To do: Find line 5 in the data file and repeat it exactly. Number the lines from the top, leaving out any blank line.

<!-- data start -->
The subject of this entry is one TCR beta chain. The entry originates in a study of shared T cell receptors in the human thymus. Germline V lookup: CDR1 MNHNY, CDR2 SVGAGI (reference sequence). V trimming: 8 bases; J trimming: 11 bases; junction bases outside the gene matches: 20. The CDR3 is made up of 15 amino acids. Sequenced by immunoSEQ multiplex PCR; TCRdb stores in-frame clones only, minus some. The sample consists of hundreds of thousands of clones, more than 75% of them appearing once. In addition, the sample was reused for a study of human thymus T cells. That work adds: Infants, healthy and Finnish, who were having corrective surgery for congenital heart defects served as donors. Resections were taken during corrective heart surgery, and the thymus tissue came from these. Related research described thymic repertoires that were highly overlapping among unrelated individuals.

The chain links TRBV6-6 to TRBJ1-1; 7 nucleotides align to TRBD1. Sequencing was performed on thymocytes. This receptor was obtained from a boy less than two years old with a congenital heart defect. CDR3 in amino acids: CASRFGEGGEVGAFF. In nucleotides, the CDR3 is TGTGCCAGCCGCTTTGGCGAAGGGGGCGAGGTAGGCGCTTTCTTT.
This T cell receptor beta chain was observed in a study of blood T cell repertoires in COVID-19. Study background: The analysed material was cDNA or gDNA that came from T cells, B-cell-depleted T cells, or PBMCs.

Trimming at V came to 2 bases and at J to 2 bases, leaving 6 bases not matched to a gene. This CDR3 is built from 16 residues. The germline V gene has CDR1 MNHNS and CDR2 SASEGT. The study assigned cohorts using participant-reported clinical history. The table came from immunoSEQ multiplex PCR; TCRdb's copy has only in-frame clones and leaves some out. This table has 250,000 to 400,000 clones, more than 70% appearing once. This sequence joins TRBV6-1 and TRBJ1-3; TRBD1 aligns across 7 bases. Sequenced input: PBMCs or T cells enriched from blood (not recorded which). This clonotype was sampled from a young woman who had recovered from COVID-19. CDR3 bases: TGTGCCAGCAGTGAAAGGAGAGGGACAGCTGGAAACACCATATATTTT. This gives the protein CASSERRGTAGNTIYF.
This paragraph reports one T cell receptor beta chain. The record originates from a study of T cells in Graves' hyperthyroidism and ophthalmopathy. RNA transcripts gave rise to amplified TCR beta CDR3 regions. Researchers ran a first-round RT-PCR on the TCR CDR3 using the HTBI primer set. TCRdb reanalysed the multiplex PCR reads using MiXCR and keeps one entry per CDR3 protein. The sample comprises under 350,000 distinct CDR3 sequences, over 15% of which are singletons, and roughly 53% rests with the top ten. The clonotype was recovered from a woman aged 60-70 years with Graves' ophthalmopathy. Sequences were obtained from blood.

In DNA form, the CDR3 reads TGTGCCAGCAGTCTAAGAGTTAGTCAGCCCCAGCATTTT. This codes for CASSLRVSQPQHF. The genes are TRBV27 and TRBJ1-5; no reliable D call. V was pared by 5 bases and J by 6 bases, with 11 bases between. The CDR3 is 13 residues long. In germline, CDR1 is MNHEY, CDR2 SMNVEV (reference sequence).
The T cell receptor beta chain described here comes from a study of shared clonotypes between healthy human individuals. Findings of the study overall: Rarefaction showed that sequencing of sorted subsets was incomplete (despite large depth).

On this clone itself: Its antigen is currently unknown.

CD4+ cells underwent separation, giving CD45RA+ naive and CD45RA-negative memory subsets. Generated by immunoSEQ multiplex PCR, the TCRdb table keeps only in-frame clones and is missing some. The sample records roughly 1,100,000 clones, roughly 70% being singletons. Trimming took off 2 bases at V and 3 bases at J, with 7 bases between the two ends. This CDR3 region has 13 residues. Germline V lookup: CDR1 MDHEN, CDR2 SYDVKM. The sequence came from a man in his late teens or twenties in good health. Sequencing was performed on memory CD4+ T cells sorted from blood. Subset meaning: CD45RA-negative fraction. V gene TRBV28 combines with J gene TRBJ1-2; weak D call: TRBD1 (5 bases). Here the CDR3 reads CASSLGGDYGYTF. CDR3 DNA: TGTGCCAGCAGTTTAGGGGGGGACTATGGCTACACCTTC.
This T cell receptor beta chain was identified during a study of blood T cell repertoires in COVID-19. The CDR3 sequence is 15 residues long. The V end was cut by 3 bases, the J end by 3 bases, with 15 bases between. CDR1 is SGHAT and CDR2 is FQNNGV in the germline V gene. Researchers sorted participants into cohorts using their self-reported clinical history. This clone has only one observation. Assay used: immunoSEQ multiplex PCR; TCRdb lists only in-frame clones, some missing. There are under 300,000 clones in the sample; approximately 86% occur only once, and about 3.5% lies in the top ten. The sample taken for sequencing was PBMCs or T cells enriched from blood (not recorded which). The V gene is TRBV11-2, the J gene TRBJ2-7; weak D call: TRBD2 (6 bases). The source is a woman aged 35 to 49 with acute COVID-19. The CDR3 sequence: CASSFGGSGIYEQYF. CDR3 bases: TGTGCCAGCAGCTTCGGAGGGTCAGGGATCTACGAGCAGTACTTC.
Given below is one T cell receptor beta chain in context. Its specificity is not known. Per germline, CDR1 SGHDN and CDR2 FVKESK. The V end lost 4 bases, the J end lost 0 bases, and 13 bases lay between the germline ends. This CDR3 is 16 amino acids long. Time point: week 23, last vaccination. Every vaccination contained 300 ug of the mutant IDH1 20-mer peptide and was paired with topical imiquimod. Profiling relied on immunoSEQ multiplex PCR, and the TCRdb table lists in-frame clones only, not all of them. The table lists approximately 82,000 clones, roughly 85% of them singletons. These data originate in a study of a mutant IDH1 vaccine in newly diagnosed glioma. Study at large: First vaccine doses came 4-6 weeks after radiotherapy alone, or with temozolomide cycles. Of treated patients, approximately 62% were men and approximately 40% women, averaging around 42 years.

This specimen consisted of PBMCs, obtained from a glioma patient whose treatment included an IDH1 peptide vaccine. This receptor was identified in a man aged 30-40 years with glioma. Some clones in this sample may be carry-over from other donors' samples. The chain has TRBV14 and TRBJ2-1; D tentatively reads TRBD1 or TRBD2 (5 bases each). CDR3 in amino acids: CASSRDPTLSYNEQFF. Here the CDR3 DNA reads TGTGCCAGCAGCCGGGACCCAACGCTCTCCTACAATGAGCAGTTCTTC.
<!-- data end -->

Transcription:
This paragraph reports one T cell receptor beta chain. The record originates from a study of T cells in Graves' hyperthyroidism and ophthalmopathy. RNA transcripts gave rise to amplified TCR beta CDR3 regions. Researchers ran a first-round RT-PCR on the TCR CDR3 using the HTBI primer set. TCRdb reanalysed the multiplex PCR reads using MiXCR and keeps one entry per CDR3 protein. The sample comprises under 350,000 distinct CDR3 sequences, over 15% of which are singletons, and roughly 53% rests with the top ten. The clonotype was recovered from a woman aged 60-70 years with Graves' ophthalmopathy. Sequences were obtained from blood.